The Washington Post

Immigrants in New Mexico deported to Central America

Immigrants deported to Central America

About 40 Central American immigrants detained briefly in New Mexico were deported Monday, officials confirmed.

Immigration and Customs Enforcement said the immigrants were placed on a plane in Roswell and flown to Honduras, but the agency did not say when they arrived. The adults and their children previously were housed at a temporary detention center in Artesia, N.M., the agency said.

More immigrants being held in Artesia will soon be sent back to Honduras, Guatemala and El Salvador in an effort to quickly remove immigrants who were part of a recent surge along the U.S.-Mexico border, authorities said.

The deported immigrants are part of the nearly 82,000 migrants from Central America who have already been returned this fiscal year, an ICE spokeswoman said. Last month, the Obama administration announced plans to convert the Artesia facility into one of several temporary sites being established to deal with the influx of women and children fleeing gang violence and poverty in Central America.

— Associated Press

LIRR talks break down, strike set

Talks to avert a Long Island Rail Road (LIRR) strike broke down on Monday and the unions representing workers at the country’s largest commuter railroad said they were proceeding with plans to strike on Sunday.

“No further negotiations are scheduled,” union negotiator Anthony Simon said in a statement after announcing that talks with the Metropolitan Transportation Authority had collapsed.

A “big gulf” between management and the unions representing 5,400 workers scuttled the talks, MTA Chairman Thomas Prendergast told a news conference.

A strike would leave some 300,000 daily commuters from New York’s suburbs on Long Island scrambling for alternative transportation.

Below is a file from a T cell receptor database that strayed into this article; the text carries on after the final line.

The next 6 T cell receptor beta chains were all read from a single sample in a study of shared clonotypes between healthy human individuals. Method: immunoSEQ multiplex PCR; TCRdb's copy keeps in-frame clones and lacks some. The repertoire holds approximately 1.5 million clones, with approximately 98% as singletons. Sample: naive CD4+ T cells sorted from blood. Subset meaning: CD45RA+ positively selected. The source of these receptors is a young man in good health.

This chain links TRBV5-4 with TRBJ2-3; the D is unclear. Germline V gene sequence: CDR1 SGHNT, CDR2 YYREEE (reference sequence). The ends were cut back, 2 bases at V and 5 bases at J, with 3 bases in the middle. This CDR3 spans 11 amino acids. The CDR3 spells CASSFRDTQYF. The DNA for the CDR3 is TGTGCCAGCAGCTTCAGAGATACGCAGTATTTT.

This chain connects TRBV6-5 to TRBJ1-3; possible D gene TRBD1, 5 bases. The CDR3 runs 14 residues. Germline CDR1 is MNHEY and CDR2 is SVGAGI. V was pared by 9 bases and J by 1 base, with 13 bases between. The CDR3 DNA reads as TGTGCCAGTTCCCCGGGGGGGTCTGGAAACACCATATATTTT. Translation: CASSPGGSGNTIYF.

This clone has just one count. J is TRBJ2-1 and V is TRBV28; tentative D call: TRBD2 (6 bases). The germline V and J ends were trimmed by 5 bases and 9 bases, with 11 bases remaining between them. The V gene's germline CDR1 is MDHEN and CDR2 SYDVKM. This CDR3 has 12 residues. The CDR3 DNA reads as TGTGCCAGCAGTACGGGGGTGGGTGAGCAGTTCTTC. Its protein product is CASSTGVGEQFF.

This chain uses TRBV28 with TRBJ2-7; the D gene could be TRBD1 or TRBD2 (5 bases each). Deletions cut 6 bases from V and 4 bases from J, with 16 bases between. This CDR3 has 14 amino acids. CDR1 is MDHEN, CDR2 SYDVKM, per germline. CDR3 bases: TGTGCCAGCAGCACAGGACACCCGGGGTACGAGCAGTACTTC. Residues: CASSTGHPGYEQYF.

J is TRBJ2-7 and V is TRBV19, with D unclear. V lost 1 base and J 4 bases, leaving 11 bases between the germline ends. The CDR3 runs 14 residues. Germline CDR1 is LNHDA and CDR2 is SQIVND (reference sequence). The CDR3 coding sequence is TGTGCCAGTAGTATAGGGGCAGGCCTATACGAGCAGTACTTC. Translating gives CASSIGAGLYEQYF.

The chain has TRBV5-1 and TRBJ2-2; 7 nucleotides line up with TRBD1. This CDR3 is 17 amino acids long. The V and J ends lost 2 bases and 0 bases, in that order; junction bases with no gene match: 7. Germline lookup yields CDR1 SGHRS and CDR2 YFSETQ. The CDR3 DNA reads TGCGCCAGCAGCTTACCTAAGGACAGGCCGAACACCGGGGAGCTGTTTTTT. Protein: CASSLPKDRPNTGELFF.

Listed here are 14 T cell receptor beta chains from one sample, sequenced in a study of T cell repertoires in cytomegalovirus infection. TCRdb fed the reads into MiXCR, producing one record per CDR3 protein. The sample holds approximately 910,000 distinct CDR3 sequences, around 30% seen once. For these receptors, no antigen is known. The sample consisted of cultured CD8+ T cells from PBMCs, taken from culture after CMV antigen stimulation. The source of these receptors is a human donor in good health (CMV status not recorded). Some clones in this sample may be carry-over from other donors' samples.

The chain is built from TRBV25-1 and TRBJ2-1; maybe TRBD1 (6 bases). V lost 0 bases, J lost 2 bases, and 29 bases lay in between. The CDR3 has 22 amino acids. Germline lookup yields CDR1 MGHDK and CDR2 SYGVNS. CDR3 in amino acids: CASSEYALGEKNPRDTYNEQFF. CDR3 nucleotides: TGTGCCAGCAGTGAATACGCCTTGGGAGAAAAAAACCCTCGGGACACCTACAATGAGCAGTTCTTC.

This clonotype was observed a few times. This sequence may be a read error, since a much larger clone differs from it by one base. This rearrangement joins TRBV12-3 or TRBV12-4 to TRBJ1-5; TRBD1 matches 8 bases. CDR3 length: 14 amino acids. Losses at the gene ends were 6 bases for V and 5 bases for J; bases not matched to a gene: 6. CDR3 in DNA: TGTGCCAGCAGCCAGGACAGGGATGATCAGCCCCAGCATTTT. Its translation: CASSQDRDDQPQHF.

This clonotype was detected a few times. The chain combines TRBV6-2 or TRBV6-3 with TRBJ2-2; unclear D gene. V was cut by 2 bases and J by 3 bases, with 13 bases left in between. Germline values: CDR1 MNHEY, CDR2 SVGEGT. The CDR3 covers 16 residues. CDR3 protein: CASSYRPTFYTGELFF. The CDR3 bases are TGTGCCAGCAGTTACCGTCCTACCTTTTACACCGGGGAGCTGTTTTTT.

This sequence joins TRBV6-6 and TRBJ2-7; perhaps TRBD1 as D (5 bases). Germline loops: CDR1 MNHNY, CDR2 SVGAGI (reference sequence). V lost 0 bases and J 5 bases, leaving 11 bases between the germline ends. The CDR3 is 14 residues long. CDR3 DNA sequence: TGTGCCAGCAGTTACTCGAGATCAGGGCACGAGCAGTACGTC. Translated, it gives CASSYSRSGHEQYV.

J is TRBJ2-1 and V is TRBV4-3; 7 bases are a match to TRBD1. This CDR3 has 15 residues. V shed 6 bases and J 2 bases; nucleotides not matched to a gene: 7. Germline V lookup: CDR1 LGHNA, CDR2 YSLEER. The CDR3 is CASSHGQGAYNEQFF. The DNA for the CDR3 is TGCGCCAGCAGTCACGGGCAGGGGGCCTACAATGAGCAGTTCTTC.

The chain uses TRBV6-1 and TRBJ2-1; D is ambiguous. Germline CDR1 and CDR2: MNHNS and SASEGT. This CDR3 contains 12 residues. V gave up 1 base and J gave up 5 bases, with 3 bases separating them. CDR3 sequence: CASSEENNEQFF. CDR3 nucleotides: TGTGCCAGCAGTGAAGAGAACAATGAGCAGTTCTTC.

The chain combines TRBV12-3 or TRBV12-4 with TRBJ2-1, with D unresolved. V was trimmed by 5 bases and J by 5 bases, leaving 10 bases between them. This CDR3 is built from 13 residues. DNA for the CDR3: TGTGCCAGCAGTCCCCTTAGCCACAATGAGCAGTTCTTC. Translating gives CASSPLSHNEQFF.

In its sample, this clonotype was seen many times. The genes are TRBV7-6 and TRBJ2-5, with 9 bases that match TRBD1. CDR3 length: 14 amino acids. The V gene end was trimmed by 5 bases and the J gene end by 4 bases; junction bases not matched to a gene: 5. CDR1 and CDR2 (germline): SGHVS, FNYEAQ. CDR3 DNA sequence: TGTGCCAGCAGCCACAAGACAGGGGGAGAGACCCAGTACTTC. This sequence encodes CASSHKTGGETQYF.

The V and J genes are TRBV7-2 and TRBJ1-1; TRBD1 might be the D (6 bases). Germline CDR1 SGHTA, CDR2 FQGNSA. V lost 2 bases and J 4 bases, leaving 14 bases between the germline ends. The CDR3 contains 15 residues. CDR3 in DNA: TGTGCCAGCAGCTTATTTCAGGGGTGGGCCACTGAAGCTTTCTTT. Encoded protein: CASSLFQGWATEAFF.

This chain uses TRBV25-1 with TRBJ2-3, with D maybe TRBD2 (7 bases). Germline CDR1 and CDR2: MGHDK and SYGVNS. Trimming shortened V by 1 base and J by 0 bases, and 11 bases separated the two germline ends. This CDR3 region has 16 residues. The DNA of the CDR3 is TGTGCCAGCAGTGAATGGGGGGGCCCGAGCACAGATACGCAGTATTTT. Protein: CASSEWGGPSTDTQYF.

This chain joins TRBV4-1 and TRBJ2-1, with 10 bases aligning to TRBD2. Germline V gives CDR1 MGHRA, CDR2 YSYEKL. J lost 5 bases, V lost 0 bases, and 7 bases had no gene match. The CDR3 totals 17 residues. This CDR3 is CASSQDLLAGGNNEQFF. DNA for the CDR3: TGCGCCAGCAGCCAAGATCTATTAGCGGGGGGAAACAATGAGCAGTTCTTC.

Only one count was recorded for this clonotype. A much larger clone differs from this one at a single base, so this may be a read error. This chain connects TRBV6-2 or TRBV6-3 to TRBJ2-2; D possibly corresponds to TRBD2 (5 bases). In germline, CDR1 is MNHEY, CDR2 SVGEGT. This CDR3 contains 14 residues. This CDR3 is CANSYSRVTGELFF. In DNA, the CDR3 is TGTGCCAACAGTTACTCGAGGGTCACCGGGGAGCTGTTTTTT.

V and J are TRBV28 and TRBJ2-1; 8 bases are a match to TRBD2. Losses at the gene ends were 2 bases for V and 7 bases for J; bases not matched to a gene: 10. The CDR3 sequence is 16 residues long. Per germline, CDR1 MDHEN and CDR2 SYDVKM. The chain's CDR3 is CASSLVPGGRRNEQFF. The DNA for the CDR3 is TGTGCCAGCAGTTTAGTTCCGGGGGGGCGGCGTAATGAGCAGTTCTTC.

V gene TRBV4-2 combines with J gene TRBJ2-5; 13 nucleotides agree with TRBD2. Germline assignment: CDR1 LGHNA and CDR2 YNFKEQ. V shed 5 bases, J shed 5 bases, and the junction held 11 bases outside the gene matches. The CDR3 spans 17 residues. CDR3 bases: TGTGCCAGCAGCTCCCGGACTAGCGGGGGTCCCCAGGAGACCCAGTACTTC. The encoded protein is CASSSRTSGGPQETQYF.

— Reuters

Court approves ocean seismic blasts

A federal appeals court on Monday cleared the way for seismic testing off the coast of New Jersey that will blast the floor of the Atlantic Ocean with loud noises as part of a climate change research project.

The U.S. Court of Appeals for the 3rd Circuit rejected New Jersey’s request to block the testing off Long Beach Island, which aims to use acoustic research to examine sediment dating back tens of millions of years. The barrier island stretches along the central New Jersey coast for about 18 miles.

Environmentalists, fishing groups and some elected officials oppose the work, saying it could harm or kill marine life, including dolphins, turtles and whales. The groups planning the research say they will do everything possible to minimize disruptions to marine life, including stopping the project when animals are seen nearby.

— Associated Press

Oregon fire destroys six homes: A Southern Oregon wildfire destroyed six homes and 14 other buildings, and dozens of additional blazes ignited after thousands of lightning strikes lashed the state. The destructive Moccasin Hill fire began Sunday near the ranching town of Sprague River, about 25 miles northeast of Klamath Falls, a fire spokeswoman said Monday. Many residents keep horses and cattle on plots of 3 to 5 acres, and neighbors have been stepping in to shelter both stock and pets, she said.